Thomas Bridge 25 February 2015

Legal highs banned from city in UK first

An East Midlands city has become the first in the UK to ban use of ‘legal highs’, under efforts to tackle anti-social behaviour.

Residents in Lincoln will from April be forbidden from consuming intoxicating substances – such as alcohol and psychoactive material – in the city centre.

Councillors green lit the ban after a public consultation found 80% of respondents claimed to have suffered problems caused by ‘legal highs’ in the area.

The move will allow fines to be dealt to anyone found taking banned substances, which can also be confiscated by police officers.

Some 97% of the local population are thought to be in support of the new Public Space Protection Order, which comes on the back of new legislation introduced in October allowing town halls to tackle issues beyond alcohol consumption that are affecting the local area.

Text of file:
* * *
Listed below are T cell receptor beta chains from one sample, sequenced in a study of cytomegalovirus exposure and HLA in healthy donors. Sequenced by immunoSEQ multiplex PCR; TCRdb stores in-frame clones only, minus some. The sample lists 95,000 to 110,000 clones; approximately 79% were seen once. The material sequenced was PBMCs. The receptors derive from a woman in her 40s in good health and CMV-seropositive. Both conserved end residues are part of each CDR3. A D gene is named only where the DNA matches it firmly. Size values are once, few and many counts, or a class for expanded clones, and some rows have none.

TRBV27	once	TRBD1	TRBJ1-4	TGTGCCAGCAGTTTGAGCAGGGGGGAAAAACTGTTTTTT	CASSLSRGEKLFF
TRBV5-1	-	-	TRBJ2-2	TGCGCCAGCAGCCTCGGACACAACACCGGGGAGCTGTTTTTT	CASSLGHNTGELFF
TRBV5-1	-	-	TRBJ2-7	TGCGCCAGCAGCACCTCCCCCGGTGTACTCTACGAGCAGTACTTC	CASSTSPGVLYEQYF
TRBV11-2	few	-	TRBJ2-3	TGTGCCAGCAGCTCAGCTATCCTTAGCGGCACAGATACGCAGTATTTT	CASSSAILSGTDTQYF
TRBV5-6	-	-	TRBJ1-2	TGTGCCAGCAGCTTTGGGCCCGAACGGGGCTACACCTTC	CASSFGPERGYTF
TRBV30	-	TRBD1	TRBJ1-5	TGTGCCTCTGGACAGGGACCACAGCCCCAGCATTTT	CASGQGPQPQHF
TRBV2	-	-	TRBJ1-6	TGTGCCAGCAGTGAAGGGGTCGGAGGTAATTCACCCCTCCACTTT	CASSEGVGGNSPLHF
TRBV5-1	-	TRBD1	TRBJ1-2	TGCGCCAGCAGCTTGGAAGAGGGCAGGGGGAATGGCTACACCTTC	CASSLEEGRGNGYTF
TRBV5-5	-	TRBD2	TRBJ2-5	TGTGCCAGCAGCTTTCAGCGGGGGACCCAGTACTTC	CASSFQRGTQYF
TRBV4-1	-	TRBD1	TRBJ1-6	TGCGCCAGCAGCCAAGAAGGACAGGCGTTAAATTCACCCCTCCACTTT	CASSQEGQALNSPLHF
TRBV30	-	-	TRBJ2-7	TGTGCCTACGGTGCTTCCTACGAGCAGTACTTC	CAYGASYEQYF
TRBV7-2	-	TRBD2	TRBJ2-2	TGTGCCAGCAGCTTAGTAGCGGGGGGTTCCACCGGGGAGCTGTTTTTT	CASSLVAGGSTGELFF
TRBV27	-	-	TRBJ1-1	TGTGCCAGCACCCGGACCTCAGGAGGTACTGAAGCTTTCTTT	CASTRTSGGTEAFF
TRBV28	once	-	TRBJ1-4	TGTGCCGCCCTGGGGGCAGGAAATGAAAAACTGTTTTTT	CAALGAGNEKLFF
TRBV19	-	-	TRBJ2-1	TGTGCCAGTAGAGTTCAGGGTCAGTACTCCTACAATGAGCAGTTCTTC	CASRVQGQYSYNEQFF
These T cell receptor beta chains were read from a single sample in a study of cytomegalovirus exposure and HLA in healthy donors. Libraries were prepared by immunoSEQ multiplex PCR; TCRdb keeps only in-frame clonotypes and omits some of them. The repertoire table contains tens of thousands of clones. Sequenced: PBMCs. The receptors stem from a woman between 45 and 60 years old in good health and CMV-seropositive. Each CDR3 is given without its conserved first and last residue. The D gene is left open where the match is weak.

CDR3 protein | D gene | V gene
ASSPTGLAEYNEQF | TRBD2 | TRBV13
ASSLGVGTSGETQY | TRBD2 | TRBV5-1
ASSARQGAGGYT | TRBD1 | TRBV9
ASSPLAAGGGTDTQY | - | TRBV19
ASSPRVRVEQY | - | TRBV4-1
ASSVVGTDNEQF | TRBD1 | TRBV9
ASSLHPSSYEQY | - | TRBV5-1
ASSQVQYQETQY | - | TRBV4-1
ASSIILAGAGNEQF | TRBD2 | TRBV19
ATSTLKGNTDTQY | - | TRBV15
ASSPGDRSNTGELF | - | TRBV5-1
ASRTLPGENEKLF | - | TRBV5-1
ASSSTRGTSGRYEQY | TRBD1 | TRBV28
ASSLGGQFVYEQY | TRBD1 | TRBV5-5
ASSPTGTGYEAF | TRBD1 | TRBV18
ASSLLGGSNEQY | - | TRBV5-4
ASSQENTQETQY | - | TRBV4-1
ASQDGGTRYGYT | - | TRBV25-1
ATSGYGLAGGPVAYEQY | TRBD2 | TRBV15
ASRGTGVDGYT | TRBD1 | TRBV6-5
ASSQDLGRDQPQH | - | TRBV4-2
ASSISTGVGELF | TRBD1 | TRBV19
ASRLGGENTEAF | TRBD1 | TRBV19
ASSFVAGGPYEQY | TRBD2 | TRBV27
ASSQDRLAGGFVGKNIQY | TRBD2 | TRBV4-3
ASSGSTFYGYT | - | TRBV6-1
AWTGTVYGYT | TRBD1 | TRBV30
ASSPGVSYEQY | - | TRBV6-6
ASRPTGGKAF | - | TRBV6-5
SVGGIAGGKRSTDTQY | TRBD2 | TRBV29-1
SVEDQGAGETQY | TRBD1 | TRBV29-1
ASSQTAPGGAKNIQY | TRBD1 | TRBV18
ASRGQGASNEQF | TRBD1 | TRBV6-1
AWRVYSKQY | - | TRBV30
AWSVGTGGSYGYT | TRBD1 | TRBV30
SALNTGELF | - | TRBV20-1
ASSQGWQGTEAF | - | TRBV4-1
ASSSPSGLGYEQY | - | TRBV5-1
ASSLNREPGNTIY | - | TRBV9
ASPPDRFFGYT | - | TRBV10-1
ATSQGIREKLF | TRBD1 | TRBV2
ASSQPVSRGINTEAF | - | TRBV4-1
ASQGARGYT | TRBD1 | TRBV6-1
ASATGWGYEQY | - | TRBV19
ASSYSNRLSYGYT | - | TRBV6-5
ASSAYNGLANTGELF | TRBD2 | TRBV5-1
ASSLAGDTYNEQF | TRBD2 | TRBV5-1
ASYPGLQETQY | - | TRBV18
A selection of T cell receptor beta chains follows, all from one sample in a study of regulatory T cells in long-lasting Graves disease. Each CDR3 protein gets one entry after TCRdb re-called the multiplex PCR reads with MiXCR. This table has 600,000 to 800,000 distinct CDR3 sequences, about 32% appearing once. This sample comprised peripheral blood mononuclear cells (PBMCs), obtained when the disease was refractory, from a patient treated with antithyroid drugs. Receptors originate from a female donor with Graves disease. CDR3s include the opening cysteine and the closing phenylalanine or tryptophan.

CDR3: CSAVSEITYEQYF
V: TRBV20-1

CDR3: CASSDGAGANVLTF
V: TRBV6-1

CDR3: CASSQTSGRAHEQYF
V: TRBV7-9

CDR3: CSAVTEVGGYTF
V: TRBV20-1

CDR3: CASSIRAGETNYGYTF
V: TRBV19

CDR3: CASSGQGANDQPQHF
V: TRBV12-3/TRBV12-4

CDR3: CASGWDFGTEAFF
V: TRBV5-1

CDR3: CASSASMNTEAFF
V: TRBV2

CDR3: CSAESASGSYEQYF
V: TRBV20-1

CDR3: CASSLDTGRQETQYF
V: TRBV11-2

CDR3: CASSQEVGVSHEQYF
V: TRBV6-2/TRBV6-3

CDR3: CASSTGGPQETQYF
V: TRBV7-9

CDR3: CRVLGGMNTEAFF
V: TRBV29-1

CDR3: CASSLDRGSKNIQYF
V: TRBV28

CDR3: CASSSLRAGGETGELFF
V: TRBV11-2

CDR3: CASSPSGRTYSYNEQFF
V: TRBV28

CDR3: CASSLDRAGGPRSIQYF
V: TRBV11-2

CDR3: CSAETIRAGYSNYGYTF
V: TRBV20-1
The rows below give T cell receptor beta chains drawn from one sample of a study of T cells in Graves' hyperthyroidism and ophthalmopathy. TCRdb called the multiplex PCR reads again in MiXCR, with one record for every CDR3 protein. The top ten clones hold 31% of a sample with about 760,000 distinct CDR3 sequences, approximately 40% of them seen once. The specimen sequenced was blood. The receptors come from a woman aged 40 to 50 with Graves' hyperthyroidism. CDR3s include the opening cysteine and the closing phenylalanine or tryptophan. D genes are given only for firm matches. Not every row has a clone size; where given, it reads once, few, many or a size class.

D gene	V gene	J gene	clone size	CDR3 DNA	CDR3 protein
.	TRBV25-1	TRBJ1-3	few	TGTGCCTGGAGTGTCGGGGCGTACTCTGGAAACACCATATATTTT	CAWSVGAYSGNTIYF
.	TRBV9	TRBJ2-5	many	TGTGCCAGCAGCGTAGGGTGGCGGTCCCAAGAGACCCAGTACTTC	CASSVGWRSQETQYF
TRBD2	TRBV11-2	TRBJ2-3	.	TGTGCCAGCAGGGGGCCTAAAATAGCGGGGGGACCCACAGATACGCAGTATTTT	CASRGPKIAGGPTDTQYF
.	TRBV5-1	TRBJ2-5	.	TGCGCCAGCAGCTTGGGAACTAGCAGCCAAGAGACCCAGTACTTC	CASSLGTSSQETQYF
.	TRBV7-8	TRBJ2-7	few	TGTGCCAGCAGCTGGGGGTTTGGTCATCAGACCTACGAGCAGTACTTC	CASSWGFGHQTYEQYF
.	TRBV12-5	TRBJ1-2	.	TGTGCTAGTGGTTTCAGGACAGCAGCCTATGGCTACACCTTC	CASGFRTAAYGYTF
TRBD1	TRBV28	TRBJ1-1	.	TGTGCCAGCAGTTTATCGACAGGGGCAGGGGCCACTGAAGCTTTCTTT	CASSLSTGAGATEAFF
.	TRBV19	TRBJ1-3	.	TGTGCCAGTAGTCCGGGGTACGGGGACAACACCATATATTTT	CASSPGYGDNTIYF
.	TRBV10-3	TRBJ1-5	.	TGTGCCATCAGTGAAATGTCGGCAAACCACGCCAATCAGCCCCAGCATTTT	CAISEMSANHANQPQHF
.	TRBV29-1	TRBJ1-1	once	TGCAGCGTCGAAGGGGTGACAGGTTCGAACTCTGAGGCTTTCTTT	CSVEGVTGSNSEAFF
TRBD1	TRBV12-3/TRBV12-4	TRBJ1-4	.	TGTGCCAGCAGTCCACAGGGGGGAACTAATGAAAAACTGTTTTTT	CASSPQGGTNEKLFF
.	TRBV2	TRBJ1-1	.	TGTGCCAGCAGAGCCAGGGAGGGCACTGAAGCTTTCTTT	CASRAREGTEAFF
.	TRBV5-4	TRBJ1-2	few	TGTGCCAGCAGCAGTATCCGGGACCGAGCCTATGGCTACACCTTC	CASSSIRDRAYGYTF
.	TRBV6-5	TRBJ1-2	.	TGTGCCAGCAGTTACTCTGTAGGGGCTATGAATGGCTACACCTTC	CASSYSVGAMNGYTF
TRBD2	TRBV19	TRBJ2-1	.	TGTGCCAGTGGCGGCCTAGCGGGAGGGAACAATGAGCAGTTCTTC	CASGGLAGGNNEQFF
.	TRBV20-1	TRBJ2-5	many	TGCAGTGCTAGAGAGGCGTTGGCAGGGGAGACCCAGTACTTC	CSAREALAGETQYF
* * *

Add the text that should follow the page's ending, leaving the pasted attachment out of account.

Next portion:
Council leader Ric Metcalfe said evidence proved ‘legal highs’ were having a ‘persistent, detrimental impact on local communities’.

‘Working with Lincolnshire Police, we are proud to be taking this proactive approach to tackle this emerging problem, protect Lincoln’s reputation and prevent further problems developing. We want our city centre to be a safe and welcoming place for residents and visitors alike,’ Metcalfe added.

Sam Barstow, city council service manager for public protection and anti-social behaviour, added: ‘This is also about support as well as enforcement. We are keen to make sure that anyone using these substances is given the help they need. We’ll be working with local agencies to refer individuals for treatment.

‘We’ve had an overwhelmingly positive response to this move through the consultation and anecdotal evidence. It’s an issue that we know is affecting most major towns and cities in the country and we’ve received a lot of support from other councils interested in following our lead.’

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